My BADD 2009 Round-up


I went away for a few days right after posting my entry for Blogging Against Disablism Day, but I’m back now. My thanks to everyone who commented on, linked to, or just read my post.

I’m finally getting round to reading everyone else’s posts. Here are some of the entries that I liked, that made me laugh, or that made me think.

Lady Bracknell discusses fire evacuation plans in her office building and how they affect disabled employees.

Deb talks about the fine line between special needs and special treatment.

JaneB writes about being an academic with mental health issues.

Megan talks about her experiences with support for students with mental illnesses.

Jo Tamar draws a distinction between “making accommodations” and “achieving equality”.

Meowser writes about how society’s impossible standards create disabilities for many people.

Wheelchair Dancer talks about how to feel empathy, but not pity, for disabled people.

The Sexual Assault Centre of Edmonton has a post about sexual violence directed towards women with disAbilities.

Fleecy discusses communication in relationships where one partner is autistic.

Never That Easy writes about friendships and chronic illness.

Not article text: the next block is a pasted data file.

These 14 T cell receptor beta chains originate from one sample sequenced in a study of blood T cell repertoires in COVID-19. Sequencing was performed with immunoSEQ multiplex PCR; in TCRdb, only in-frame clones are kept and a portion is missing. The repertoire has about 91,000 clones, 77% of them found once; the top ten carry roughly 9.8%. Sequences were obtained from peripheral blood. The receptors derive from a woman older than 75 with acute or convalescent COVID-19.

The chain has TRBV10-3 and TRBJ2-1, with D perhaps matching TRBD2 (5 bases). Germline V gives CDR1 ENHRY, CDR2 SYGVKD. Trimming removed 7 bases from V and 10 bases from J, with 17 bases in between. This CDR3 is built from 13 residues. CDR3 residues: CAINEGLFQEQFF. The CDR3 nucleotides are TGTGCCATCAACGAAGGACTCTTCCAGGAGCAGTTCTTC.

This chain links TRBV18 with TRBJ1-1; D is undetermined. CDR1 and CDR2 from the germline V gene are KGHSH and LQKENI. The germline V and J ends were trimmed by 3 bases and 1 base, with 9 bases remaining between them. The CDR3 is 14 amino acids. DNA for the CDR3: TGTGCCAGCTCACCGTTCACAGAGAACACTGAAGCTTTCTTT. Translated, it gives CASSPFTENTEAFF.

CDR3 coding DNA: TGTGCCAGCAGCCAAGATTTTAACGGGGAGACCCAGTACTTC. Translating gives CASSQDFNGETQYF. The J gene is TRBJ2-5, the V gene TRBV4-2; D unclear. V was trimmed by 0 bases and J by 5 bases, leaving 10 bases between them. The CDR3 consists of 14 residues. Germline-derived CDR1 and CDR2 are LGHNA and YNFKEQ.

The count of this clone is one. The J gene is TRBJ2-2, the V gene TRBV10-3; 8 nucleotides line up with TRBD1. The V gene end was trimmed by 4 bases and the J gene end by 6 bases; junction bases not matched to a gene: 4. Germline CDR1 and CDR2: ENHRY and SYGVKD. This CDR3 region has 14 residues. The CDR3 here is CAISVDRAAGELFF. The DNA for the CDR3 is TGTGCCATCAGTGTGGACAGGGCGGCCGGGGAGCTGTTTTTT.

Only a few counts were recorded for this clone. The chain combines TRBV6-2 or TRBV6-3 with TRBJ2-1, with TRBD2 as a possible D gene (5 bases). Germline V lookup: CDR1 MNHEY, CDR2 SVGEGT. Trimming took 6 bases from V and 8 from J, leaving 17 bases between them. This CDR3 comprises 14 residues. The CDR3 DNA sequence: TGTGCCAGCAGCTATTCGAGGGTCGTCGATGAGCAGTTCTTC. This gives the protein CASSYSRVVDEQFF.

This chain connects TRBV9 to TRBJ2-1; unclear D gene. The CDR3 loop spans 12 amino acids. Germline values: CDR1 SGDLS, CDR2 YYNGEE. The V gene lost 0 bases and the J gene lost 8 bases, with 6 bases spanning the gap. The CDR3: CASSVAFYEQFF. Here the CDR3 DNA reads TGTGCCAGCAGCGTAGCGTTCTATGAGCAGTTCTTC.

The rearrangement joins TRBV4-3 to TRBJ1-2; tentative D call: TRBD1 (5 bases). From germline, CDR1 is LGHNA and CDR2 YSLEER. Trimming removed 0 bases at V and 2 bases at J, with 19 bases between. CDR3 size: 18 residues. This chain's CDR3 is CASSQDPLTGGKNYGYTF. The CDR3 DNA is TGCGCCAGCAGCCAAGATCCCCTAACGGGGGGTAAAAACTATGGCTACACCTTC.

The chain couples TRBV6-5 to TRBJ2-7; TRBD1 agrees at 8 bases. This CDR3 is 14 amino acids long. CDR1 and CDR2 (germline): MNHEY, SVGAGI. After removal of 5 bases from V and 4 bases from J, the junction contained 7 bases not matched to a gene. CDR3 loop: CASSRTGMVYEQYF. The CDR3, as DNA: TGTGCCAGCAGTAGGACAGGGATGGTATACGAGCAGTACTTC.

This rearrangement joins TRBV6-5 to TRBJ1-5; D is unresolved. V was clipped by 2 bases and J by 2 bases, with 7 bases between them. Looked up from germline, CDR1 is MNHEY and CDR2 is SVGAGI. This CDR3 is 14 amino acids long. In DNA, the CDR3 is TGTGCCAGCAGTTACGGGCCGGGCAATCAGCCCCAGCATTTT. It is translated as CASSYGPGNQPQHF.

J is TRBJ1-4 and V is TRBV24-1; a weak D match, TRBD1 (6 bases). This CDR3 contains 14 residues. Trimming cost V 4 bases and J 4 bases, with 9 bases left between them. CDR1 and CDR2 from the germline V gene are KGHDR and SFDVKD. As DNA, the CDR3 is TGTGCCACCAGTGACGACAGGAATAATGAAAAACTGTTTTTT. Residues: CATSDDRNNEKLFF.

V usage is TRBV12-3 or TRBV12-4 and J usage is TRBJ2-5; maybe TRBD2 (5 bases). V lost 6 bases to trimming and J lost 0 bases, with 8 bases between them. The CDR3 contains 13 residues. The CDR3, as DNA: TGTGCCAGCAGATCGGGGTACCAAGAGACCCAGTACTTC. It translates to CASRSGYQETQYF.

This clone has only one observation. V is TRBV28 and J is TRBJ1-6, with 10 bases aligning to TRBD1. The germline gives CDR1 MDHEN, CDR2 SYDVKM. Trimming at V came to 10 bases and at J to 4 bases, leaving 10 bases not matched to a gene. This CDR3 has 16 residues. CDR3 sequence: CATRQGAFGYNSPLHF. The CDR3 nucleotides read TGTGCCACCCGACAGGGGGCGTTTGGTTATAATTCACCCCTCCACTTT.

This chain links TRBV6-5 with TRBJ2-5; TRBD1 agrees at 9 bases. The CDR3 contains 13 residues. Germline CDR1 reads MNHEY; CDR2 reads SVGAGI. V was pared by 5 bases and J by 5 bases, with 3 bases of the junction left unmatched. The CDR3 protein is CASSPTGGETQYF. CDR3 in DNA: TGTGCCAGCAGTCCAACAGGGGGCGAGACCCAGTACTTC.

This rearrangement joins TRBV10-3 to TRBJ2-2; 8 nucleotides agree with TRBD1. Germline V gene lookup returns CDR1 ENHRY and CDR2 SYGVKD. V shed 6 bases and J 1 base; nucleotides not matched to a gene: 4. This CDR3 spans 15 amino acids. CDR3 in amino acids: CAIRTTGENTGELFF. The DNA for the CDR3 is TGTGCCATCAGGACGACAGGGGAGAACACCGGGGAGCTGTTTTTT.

Quick Sketch writes about being too disabled for a disability-based TV programme.

Kiri Amaya discusses how the needs of people with disabilities can be ignored by people who think they’re trying to help.

The Pickards talk about the difference between professing equality and actually doing something towards achieving it.

Astrid discusses the difficulty in distinguishing between symptoms of mental illness and the effects of living in an institution.

William Peace writes about learning to fight for disability rights.

Zan talks about how her disability has affected her life plans.

M writes about coming to terms with her depression in a family of people affected by mental illness and disability.

Melissa talks about her struggle to accept that her PTSD is a disability.

And The Goldfish herself discusses how, and what, people who are not disabled can learn from those that are.

These are just a few of my favourites. Around two hundred posts have been written for BADD09; go read them all.


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